Didn't I feed you yesterday? : a mother's guide to sanity in stilettos
New York : Ballantine Books, c2010.
Bennett gives her irreverent take on modern motherhood and proves that a strong sense of humor and an even stronger sense of self are the mother's milk of sanity. Brutally honest, outrageous, and sure to raise a few eyebrows, this is a riotously funny read.
Glass ceilings and 100-hour couples : what the opt-out phenomenon can teach us about work and family
Karine Moe and Dianna Shandy.
Athens : University of Georgia Press, c2010.
When significant numbers of college-educated American women began, in the early twenty-first century, to leave paid work to become stay-at-home mothers, an emotionally charged national debate erupted. Karine Moe and Dianna Shandy, a professional economist and an anthropologist, respectively, decided to step back from the sometimes overheated rhetoric around the so-called mommy wars. They wondered what really inspired women to opt out, and they wanted to gauge the phenomenon’s genuine repercussions. Glass Ceilings and 100-Hour Couples is the fruit of their investigation—a rigorous, accessible, and sympathetic reckoning with this hot-button issue in contemporary life.Drawing on hundreds of interviews from around the country, original survey research, and national labor force data, Moe and Shandy refocus the discussion of women who opt out from one where they are the object of scrutiny to one where their aspirations and struggles tell us about the far broader swath of American women who continue to juggle paid work and family. Moe and Shandy examine the many pressures that influence a woman’s decision to resign, reduce, or reorient her career. These include the mismatch between child-care options and workplace demands, the fact that these women married men with demanding careers, the professionalization of stay-at-home motherhood, and broad failures in public policy. But Moe and Shandy are equally attentive to the resilience of women in the face of life decisions that might otherwise threaten their sense of self-worth. Moe and Shandy find, for instance, that women who have downsized their careers stress the value of social networks—of “running with a pack of smart women” who’ve also chosen to emphasize motherhood over paid work.
From the MSNBC "Morning Joe" co-host comes a candid and inspiring motivational book that can help women of all ages to confront the unique professional and personal challenges they face in the key moments in their lives.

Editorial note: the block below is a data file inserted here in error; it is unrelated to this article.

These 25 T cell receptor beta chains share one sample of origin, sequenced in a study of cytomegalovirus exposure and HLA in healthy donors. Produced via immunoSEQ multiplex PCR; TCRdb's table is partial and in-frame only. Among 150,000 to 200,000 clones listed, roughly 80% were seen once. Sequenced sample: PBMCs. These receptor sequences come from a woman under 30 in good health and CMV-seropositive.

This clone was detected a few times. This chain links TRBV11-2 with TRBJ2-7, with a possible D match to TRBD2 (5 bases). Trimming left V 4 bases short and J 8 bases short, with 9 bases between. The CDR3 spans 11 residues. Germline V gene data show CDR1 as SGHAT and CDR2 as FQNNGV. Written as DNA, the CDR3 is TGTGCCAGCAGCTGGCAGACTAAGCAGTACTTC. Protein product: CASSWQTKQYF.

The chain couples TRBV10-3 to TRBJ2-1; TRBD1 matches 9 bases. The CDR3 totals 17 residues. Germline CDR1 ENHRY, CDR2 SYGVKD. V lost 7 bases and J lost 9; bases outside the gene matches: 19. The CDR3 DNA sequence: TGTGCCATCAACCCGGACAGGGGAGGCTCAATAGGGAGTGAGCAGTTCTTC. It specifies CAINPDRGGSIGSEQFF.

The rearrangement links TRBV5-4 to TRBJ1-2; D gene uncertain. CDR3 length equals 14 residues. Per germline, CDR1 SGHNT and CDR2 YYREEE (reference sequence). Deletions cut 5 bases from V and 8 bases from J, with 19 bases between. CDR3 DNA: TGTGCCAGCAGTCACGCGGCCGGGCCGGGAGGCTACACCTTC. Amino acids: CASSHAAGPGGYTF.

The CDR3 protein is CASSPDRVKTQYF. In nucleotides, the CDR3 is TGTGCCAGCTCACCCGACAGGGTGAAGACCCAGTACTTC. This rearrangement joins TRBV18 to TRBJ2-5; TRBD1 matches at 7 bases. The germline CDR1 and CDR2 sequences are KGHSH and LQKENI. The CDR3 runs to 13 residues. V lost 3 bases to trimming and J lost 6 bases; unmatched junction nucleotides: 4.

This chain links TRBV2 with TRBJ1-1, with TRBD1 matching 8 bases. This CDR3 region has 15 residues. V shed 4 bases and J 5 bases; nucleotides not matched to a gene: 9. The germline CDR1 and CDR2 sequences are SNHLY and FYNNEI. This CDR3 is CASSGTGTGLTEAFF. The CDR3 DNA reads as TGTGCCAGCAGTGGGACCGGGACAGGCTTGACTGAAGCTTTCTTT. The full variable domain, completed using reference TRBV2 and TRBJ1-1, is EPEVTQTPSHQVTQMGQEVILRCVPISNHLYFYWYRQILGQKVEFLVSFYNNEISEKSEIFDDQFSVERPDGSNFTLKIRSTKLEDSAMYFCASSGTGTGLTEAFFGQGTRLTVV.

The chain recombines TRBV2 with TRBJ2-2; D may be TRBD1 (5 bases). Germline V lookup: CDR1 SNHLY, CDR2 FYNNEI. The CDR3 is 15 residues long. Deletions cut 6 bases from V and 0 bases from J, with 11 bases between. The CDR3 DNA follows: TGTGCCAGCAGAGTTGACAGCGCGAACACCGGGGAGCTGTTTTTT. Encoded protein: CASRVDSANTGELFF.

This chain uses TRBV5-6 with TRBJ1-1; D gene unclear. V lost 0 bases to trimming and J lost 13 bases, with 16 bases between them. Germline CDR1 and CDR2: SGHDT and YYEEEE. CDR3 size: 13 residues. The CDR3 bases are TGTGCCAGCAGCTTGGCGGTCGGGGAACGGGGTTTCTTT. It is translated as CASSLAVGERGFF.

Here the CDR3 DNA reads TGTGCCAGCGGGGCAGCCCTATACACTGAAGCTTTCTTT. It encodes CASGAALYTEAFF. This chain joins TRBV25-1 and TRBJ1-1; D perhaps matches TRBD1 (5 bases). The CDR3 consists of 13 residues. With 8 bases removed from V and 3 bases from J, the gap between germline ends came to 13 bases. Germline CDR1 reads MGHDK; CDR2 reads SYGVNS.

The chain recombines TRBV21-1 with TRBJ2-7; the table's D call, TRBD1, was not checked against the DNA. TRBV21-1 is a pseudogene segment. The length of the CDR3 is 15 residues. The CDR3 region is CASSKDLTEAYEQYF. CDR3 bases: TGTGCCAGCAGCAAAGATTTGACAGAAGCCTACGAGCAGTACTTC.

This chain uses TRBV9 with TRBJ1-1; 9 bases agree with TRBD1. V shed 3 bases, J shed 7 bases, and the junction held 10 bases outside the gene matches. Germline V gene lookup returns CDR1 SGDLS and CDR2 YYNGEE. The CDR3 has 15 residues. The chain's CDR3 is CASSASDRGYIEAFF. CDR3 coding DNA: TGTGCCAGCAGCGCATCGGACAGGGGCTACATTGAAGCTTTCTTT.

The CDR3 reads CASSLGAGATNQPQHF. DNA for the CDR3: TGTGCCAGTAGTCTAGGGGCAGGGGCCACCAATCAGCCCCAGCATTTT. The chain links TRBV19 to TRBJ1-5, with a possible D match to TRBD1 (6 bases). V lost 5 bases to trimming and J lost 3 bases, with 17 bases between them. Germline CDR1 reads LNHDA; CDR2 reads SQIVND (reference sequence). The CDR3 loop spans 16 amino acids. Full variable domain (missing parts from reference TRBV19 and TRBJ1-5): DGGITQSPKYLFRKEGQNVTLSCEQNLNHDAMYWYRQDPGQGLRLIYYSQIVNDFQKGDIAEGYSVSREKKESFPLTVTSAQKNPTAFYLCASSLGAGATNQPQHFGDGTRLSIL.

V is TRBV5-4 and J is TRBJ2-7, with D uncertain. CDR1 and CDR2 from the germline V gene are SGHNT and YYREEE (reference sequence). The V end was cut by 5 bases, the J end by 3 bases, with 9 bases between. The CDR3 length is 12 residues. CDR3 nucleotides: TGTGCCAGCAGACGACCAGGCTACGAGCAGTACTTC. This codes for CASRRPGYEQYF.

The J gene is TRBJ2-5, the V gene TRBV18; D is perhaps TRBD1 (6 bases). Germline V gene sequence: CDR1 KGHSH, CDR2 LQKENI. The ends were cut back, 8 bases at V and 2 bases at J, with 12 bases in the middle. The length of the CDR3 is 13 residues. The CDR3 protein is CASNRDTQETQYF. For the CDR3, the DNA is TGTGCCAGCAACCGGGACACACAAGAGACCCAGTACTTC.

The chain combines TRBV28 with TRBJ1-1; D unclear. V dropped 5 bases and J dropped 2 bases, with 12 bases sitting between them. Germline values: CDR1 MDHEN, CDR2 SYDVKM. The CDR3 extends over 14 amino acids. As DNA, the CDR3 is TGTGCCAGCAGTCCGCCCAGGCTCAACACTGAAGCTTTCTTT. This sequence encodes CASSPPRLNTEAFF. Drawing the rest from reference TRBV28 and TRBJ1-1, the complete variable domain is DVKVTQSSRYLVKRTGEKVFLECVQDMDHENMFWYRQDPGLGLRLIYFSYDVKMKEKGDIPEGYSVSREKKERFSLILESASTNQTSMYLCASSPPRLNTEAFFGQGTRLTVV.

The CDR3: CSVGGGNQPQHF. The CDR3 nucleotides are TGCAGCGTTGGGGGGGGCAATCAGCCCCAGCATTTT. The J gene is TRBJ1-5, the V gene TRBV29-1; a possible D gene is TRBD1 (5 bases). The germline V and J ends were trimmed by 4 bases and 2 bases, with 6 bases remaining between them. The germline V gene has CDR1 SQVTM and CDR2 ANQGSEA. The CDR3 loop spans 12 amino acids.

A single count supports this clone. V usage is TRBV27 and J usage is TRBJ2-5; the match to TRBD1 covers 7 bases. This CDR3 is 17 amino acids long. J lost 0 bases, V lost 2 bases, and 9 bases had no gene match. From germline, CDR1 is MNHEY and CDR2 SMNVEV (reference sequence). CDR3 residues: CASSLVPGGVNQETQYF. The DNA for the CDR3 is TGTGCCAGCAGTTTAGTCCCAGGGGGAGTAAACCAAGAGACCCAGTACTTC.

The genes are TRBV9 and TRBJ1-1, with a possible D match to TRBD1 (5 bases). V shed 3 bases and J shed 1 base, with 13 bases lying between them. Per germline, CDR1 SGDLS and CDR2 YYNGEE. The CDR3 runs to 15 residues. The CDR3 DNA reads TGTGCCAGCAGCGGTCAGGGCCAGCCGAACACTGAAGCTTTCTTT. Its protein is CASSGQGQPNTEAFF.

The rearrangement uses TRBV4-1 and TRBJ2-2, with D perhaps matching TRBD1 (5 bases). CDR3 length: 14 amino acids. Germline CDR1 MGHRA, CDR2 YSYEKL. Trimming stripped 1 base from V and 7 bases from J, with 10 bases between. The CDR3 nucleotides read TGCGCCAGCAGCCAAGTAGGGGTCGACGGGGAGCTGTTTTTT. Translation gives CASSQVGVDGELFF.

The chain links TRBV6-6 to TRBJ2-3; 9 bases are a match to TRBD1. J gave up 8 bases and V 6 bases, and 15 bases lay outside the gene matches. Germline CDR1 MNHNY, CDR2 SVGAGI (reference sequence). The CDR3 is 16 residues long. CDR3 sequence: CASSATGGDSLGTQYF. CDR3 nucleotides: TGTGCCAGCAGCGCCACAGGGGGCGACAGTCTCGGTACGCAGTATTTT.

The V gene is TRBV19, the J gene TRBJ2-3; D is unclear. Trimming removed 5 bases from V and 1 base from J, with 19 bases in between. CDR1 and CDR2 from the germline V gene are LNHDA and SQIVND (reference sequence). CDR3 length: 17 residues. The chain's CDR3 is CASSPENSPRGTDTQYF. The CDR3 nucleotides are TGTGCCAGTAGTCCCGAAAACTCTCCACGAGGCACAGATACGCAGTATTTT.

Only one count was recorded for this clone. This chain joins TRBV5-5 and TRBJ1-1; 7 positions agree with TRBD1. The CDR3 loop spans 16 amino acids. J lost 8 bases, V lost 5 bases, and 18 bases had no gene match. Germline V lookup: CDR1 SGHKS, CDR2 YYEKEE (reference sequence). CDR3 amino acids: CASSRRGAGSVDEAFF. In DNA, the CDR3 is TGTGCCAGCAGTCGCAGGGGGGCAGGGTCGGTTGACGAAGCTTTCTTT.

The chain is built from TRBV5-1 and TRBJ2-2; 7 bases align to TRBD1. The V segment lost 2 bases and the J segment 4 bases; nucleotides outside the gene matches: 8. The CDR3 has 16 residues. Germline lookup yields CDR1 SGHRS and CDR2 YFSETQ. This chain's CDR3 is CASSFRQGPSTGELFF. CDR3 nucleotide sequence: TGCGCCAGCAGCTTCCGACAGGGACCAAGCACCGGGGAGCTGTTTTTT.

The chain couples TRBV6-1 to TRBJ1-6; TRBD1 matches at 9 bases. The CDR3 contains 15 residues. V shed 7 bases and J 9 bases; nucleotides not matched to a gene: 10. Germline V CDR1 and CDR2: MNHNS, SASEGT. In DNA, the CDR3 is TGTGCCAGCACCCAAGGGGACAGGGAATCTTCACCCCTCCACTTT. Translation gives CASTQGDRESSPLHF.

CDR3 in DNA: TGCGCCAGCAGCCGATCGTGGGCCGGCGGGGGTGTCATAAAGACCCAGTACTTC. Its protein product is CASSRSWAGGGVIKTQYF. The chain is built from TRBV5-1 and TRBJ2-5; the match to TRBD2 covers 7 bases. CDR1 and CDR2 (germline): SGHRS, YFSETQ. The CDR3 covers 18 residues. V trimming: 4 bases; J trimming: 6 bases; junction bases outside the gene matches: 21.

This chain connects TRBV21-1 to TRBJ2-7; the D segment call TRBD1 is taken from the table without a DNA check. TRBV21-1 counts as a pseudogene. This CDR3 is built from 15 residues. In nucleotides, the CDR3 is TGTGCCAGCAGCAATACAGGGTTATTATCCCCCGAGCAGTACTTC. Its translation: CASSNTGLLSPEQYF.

So you want to be a work-at-home mom : a Christian's guide to starting a home-based business
Jill Hart & Diana Ennen.
Kansas City, Mo. : Beacon Hill Press, c2009.
Home-based businesses are estimated to be a $427 billion-a-year industry. In recent studies it was found that as many as 105 million people in North America alone were working at home. Considering this information, it is obvious that home-based businesses can be successful-and authors Jill Hart and Diana Ennen will help you succeed with your own. So You Want to Be a Work-at-Home Mom details all the basics of starting a business in a spiritual, motivational, and comprehensive manner. From deciding what type of business to start to keeping your family and faith first, this helpful tool details every aspect of establishing a business. With proven success tips utilized by the authors and others who own work-at-home businesses, this inspiration approach will provide you with the resources you need to start your own home-based business. So You Want to Be a Work-at-Home Mom includes: Detailed information on types of businesses to start Ideas and assistance for setting up, operating, and marketing your business Definitions and descriptions of work-at-home terminology and processes Help for developing your Web site Explanations of the business 'nuts and bolts,' including bookkeeping, taxes, and more
At home, you play the important role of "Mom," nurturing and caring for your child. At your job, you work hard to gain recognition and earn respect. While focusing on your child and your career can seem overwhelming, it is possible to do both well and not lose your mind.
Making work at home work : successfully growing a business and a family under one roof
Mary M. Byers.
Grand Rapids, MI : Revell, c2009.
As of 2004 nearly three million self-employed women worked at home, and women continue to start home-based businesses at twice the rate of men. Many of these women left the workplace by choice in order to stay home and raise their children. And though their numbers increase each day, resources for this growing market of entrepreneurs are scarce.Making Work at Home Work shows moms how to develop an entrepreneurial mind-set without sacrificing their families. It covers important topics such as developing a successful business philosophy, balancing time between work and family, setting realistic goals, and handling the challenges of being both "Mommy" and "CEO" while running a profitable home-based business. In addition to including her own experiences, author Mary Byers profiles real moms with home-based businesses who offer their hard-won advice.